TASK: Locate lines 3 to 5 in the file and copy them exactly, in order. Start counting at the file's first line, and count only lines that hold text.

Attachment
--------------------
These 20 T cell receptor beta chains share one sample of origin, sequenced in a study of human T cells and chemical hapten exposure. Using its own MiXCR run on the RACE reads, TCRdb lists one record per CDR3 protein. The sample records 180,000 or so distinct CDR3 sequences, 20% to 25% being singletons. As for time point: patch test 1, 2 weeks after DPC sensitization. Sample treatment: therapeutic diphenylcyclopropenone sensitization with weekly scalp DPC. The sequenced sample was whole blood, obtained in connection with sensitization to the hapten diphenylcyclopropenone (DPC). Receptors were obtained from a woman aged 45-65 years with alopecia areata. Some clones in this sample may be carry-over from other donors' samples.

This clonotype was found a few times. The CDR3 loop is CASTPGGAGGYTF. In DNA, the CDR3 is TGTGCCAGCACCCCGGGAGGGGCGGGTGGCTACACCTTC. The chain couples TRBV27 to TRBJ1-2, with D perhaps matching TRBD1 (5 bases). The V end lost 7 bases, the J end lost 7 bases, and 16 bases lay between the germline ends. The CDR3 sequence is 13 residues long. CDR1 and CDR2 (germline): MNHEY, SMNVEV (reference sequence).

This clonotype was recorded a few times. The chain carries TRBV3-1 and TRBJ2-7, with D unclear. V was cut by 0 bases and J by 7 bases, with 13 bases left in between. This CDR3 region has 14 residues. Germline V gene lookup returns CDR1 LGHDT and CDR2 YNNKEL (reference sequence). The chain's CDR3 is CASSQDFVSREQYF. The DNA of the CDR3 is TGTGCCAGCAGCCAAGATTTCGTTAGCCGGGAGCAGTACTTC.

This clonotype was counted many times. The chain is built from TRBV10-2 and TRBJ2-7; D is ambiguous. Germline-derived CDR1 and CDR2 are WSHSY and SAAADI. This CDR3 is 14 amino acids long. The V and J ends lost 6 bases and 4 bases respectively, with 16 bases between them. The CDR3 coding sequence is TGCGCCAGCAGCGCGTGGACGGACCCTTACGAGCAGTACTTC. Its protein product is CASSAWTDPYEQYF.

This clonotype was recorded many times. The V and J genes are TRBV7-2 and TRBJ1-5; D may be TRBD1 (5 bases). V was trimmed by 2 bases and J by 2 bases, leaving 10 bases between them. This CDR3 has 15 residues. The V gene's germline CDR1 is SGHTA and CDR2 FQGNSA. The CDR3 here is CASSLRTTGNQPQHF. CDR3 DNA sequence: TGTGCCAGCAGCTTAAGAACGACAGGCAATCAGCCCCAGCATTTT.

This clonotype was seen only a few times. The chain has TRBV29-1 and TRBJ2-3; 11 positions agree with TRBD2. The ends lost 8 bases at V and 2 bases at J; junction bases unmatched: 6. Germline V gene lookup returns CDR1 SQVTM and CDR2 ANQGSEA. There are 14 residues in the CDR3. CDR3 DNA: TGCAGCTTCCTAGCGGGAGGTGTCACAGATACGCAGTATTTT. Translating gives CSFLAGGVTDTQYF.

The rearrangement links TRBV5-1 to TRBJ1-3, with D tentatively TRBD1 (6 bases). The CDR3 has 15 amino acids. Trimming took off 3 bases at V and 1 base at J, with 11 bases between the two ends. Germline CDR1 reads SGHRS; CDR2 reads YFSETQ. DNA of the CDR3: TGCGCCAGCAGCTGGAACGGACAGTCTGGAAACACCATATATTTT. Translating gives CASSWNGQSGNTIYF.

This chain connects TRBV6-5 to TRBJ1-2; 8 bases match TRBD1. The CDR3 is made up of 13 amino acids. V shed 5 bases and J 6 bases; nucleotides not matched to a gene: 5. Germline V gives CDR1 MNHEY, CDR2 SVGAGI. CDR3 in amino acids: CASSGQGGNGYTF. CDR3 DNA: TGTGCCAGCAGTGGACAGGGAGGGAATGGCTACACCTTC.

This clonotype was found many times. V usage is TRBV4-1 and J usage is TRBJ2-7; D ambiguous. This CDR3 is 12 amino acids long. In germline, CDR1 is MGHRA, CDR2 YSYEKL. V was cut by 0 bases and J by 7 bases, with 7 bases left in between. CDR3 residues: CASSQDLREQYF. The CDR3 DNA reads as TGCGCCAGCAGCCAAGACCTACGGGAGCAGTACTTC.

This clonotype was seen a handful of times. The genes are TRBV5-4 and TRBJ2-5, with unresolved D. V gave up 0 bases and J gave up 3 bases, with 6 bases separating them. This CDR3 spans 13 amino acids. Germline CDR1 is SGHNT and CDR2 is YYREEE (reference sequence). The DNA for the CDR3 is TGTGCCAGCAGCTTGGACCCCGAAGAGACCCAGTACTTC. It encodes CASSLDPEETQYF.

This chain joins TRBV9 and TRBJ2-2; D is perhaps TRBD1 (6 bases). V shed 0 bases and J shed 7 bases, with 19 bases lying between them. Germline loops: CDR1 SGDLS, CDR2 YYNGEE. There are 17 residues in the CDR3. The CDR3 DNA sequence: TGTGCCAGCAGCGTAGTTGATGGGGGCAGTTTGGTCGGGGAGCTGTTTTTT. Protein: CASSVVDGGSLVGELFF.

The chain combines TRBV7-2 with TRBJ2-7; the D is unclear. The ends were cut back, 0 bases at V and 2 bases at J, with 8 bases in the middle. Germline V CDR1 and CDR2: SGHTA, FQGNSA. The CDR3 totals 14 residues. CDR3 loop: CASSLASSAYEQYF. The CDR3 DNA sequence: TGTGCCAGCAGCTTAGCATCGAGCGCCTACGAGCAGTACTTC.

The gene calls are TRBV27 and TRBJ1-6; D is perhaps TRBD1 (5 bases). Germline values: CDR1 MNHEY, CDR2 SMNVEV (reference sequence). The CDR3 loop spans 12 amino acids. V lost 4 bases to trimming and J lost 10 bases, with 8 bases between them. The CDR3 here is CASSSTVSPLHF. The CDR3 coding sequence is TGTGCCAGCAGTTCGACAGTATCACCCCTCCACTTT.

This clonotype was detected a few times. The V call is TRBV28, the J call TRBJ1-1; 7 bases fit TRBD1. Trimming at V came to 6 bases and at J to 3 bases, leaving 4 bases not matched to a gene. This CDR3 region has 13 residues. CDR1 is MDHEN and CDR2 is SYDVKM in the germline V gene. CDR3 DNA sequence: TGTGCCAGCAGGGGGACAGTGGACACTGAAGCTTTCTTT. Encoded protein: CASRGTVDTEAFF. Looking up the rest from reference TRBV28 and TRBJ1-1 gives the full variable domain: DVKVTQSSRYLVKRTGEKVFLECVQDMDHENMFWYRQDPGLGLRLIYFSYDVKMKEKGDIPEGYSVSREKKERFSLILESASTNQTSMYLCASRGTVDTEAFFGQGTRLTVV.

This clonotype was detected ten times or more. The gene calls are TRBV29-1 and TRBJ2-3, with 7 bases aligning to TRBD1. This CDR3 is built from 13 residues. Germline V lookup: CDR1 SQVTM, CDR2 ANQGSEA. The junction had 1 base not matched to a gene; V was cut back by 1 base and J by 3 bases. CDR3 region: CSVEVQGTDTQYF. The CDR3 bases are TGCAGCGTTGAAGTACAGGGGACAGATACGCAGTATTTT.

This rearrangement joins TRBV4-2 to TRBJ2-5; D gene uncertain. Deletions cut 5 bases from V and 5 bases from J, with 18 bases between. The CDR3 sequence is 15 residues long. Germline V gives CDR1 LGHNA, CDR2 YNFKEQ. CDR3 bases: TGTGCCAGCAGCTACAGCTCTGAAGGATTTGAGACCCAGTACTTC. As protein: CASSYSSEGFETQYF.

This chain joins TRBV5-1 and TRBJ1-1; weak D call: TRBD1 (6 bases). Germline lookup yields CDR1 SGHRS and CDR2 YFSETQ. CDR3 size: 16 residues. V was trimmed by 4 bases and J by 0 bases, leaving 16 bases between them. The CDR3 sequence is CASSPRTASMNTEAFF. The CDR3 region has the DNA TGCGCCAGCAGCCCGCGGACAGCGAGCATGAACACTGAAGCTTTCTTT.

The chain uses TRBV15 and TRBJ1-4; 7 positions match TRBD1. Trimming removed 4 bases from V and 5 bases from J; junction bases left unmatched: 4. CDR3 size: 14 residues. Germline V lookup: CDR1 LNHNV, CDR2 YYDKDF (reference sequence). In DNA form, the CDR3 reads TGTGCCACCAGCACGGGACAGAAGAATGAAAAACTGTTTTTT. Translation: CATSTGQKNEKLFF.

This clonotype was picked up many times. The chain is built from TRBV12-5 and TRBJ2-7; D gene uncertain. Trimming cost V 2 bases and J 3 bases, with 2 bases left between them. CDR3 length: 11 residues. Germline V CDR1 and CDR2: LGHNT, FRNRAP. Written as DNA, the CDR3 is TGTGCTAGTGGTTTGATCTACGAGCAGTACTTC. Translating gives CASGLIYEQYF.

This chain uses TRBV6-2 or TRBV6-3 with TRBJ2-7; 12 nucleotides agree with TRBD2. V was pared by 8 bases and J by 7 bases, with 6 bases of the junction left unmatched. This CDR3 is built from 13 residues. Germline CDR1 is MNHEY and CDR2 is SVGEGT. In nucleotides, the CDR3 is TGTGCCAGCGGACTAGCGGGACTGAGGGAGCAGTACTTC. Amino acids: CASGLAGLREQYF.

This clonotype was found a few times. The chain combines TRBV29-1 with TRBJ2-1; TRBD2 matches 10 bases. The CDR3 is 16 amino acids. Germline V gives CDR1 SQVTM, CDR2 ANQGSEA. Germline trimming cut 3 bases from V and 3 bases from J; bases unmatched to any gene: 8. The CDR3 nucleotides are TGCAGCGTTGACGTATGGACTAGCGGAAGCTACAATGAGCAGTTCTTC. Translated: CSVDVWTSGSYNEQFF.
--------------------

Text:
This clonotype was recorded a few times. The chain carries TRBV3-1 and TRBJ2-7, with D unclear. V was cut by 0 bases and J by 7 bases, with 13 bases left in between. This CDR3 region has 14 residues. Germline V gene lookup returns CDR1 LGHDT and CDR2 YNNKEL (reference sequence). The chain's CDR3 is CASSQDFVSREQYF. The DNA of the CDR3 is TGTGCCAGCAGCCAAGATTTCGTTAGCCGGGAGCAGTACTTC.

This clonotype was counted many times. The chain is built from TRBV10-2 and TRBJ2-7; D is ambiguous. Germline-derived CDR1 and CDR2 are WSHSY and SAAADI. This CDR3 is 14 amino acids long. The V and J ends lost 6 bases and 4 bases respectively, with 16 bases between them. The CDR3 coding sequence is TGCGCCAGCAGCGCGTGGACGGACCCTTACGAGCAGTACTTC. Its protein product is CASSAWTDPYEQYF.

This clonotype was recorded many times. The V and J genes are TRBV7-2 and TRBJ1-5; D may be TRBD1 (5 bases). V was trimmed by 2 bases and J by 2 bases, leaving 10 bases between them. This CDR3 has 15 residues. The V gene's germline CDR1 is SGHTA and CDR2 FQGNSA. The CDR3 here is CASSLRTTGNQPQHF. CDR3 DNA sequence: TGTGCCAGCAGCTTAAGAACGACAGGCAATCAGCCCCAGCATTTT.